Beginners Guide to Dart Frog Care: top 10 secrets to success – part 3

Written by on January 13, 2015 in Captive Care with 0 Comments
The metallic looking Green Dart frog, Dendrobates auratus - one of the easiest species to keep. Photo: Geoff Gallice

This is the last of a three part series looking at the top 10 secrets to success for keeping poison dart frogs in captivity.  Part 1 looked at choosing which species to keep, with part 2 focusing on getting the micro-climate right.  Now it’s time to get creative with the vivarium’s interior design.

Part 3 – Vivarium design:

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9. Interior Design: Many hobbyists really go to town with this, creating amazing miniature worlds including rare orchids and water features.  These ‘show tanks’ can create a stunning center piece for a room – a bit like a terrestrial version of a tropical fish tank.  Dart frogs themselves are typically quite happy with slightly more modest accommodation.  The basic things to consider are as follows;
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a. Substrate: There are many ways to design and cover the base of the vivarium but there are two basic things to consider.

  • Drainage layer: This is important to prevent plants from becoming over watered, while maintaining a  ±1” water depth across the base of the vivarium that acts as a reservoir to ensure the surface of the substrate is always damp.  This is most simply achieved using a 1” – 2” / 25mm – 50mm thick layer of lightweight expanded clay aggregate, ‘LECA’.  This needs to be covered with a layer of geo-textile fabric to prevent the soil layer above from getting into and clogging the drainage.  The water line should be maintained at about ½” below this point.
  • Surface layer: The second key element is a specialist soil mix used to form the top surface.  Either a proprietary peat moss based ‘jungle soil’ mix or ground coconut fiber can be used, with most hobbyist preferring the use of a specialist soil.  Finally some dried leaves and moss should be added, as many species hunt for insects in leaf litter in the wild and provides hiding places.  The surface layer should be a minimum 1” – 2” / 25mm – 50mm thick but can be much deeper in places and used as part of the interior design to create slopes and other landscaped features.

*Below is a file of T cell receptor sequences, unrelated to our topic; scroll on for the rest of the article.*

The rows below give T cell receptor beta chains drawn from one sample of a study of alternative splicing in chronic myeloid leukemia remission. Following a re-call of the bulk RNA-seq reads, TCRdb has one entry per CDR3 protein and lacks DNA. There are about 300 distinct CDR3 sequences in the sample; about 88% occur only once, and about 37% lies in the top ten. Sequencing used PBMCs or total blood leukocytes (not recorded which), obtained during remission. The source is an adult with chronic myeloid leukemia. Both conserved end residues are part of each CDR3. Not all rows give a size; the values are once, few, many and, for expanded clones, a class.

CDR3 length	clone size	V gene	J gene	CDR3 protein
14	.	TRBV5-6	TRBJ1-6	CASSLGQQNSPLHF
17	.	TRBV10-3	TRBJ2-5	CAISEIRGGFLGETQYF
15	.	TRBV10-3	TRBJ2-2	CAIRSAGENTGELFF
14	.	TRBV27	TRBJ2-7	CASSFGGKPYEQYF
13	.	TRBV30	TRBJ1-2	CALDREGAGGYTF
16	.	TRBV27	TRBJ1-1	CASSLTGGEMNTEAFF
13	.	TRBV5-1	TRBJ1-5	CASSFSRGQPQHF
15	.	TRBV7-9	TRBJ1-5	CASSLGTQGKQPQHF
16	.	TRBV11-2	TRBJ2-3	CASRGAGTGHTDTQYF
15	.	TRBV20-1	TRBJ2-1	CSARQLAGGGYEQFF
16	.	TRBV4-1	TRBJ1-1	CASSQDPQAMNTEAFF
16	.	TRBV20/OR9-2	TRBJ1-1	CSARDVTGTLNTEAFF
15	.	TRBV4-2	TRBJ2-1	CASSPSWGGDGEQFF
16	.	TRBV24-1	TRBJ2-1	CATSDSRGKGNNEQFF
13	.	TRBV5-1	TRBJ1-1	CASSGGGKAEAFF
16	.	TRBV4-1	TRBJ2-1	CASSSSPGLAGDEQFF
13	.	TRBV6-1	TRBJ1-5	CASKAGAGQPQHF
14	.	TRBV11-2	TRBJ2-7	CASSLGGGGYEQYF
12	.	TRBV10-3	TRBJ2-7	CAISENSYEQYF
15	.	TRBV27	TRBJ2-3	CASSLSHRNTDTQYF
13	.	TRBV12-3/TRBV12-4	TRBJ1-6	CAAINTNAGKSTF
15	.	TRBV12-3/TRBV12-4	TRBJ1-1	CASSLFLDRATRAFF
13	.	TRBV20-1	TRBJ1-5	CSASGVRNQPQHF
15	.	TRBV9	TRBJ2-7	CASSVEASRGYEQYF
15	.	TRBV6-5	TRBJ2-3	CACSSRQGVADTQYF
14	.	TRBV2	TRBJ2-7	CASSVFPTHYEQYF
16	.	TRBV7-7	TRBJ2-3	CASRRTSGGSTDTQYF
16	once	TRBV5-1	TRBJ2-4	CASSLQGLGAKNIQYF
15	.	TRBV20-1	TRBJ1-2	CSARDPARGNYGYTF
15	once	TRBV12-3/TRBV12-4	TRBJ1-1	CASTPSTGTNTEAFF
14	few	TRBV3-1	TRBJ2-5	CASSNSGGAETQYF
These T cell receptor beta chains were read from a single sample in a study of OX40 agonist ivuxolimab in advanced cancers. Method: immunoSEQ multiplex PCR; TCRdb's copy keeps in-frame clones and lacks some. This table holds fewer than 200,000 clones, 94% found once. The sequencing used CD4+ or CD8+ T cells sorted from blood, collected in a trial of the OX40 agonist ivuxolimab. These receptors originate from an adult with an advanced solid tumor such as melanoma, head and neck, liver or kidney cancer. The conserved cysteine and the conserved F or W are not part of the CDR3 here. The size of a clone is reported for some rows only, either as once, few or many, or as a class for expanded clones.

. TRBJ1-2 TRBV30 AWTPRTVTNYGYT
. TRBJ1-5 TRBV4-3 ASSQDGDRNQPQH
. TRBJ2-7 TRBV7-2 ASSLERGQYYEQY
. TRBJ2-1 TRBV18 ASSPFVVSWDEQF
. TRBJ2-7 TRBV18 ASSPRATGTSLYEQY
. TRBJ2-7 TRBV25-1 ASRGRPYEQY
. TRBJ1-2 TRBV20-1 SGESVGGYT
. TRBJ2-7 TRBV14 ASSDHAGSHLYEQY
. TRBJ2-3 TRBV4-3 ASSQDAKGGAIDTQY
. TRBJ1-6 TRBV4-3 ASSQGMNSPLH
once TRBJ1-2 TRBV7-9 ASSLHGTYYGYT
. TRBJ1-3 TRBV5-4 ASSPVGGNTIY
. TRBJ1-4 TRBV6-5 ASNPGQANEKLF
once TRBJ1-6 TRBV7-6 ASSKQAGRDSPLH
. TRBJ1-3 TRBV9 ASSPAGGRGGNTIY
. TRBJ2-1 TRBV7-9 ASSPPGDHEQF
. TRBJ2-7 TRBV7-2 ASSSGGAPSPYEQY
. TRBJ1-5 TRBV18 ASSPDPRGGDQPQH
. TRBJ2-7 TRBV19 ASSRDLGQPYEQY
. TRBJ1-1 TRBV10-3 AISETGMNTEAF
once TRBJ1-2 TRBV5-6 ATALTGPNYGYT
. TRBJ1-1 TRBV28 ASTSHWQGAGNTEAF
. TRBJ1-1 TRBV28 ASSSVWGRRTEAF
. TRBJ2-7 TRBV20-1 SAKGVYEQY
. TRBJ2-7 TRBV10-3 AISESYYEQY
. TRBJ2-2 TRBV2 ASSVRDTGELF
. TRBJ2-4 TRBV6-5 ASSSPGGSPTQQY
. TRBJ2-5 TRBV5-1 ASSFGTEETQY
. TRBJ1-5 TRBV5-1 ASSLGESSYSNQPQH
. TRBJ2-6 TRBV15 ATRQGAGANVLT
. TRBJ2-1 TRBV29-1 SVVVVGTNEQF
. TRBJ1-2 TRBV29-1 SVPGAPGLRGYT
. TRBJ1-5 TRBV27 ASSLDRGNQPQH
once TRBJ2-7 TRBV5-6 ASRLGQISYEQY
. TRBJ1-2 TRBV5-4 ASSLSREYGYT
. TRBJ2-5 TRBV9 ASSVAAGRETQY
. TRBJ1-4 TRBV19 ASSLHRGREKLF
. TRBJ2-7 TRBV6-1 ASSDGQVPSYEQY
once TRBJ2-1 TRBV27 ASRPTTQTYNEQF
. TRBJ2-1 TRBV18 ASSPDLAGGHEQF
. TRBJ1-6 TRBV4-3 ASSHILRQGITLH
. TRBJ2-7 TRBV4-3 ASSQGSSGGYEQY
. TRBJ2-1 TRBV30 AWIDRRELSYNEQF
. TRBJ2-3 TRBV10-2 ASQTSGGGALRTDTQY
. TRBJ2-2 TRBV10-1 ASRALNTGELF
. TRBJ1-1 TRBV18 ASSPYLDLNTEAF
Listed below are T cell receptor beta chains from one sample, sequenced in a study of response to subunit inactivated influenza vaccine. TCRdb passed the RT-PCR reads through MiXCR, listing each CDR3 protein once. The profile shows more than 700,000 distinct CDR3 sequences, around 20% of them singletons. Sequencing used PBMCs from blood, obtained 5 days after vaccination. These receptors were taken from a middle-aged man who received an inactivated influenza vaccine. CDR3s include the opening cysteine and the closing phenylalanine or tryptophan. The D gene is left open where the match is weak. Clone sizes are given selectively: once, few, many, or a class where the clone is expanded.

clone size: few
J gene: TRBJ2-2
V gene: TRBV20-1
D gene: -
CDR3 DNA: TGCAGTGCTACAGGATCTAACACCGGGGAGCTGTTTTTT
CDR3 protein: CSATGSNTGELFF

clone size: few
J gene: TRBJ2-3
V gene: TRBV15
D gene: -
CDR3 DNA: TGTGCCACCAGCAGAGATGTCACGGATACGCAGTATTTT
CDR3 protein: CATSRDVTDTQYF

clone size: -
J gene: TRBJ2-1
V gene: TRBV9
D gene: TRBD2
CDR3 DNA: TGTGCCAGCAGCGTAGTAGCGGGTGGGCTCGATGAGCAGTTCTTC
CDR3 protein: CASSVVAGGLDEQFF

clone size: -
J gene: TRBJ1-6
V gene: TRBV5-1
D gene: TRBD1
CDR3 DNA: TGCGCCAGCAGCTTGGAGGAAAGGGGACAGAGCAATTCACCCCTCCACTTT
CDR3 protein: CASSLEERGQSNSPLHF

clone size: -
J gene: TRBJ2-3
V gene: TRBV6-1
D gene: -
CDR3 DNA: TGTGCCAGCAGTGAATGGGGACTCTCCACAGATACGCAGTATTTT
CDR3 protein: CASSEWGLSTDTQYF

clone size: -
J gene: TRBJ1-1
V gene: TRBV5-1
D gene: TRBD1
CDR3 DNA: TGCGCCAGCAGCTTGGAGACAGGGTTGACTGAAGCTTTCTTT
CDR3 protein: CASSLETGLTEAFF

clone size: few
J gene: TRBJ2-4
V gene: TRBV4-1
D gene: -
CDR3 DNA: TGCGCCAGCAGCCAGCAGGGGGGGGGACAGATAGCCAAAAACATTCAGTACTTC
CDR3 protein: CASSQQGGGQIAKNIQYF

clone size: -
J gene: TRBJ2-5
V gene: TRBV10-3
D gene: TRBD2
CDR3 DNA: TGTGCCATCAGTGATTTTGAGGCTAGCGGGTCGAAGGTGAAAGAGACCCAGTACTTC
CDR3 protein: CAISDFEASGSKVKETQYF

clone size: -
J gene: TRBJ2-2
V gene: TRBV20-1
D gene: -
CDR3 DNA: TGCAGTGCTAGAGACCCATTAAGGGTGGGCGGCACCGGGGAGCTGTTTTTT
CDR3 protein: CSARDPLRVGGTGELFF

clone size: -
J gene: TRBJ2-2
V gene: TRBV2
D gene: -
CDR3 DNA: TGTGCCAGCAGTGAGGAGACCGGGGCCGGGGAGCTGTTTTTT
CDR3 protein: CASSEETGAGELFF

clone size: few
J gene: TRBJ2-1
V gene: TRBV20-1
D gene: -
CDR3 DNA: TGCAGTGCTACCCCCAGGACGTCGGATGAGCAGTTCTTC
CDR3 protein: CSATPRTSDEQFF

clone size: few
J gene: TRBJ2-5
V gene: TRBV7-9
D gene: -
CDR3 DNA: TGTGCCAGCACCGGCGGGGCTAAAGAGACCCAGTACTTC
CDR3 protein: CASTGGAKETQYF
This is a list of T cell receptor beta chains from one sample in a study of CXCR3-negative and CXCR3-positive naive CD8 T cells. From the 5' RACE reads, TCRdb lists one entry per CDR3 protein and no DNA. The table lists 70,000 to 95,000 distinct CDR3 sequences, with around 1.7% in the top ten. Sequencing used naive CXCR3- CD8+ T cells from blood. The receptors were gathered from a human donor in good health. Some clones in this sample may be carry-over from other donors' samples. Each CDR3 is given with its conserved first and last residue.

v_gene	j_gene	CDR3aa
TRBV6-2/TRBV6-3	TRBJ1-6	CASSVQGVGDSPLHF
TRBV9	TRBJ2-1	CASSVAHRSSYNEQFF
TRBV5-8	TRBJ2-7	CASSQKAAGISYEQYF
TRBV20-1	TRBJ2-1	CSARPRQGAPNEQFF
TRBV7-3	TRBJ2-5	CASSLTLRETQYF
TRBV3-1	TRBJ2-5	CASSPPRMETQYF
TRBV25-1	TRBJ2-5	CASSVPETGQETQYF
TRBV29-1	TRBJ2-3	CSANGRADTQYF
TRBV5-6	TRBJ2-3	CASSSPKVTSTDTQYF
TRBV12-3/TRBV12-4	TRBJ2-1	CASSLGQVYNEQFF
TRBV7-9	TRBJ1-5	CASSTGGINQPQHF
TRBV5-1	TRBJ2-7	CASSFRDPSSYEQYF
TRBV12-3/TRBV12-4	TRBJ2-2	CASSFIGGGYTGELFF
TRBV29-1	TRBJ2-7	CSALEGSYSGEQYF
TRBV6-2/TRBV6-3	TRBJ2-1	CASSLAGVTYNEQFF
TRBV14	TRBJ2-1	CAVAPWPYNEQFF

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b. Background: This is not only aesthetic but used for climbing and hiding as well as an anchor for attaching plants.  This can also take many forms, from highly customized designs including water features and pieces of serialized wood, used in show tanks, to simple setups using pieces of pressed cork bark.  At least partially covering the sides is also a good idea, allowing your darts to retreat ‘into the depths’ of their home to give a sense of security, often resulting in bolder behavior.
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c. Hiding places: These are needed to reduce stress between frogs, help territories be established, give a sense of security and are used as breeding places.  Not providing enough can result in shy, timid frog which at worst can result in lack of feeding – this leading to malnutrition and even death.  Cork bark, serialized branches (obtained from specialist pet stores) and lush planting are often used, with the background also playing an important role. A half coconut shell is a great addition when keeping ground dwelling species like Dendrobates, this being used as a breeding hut.
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d. Plants: Having a couple of bromeliads is a must but avoid varieties with hard serrated edges that can harm your frogs.  As mentioned, their health will act as a good indicator that the internal micro-climate is favorable for your darts.  A well planted vivarium will also create lots of hiding places which your frogs will thank you for.
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10. Further Research: The importance of this should not be under estimated.  There are a wide variety of dart frogs which are successfully kept in captivity and bred.  Understanding the options available to you and the particularities of the different species will help you reach the goal of most hobbyist – to successfully breed and raise your own beautiful dart frogs –– what could be more rewarding than that!  There are several excellent books available, with websites like this one being a great resource.

 

Read the previous parts of this series:  Part 1 – Choosing what to keep;  Part 2 – Getting the micro-climate right

 

Photo credit:  Geoff Gallice

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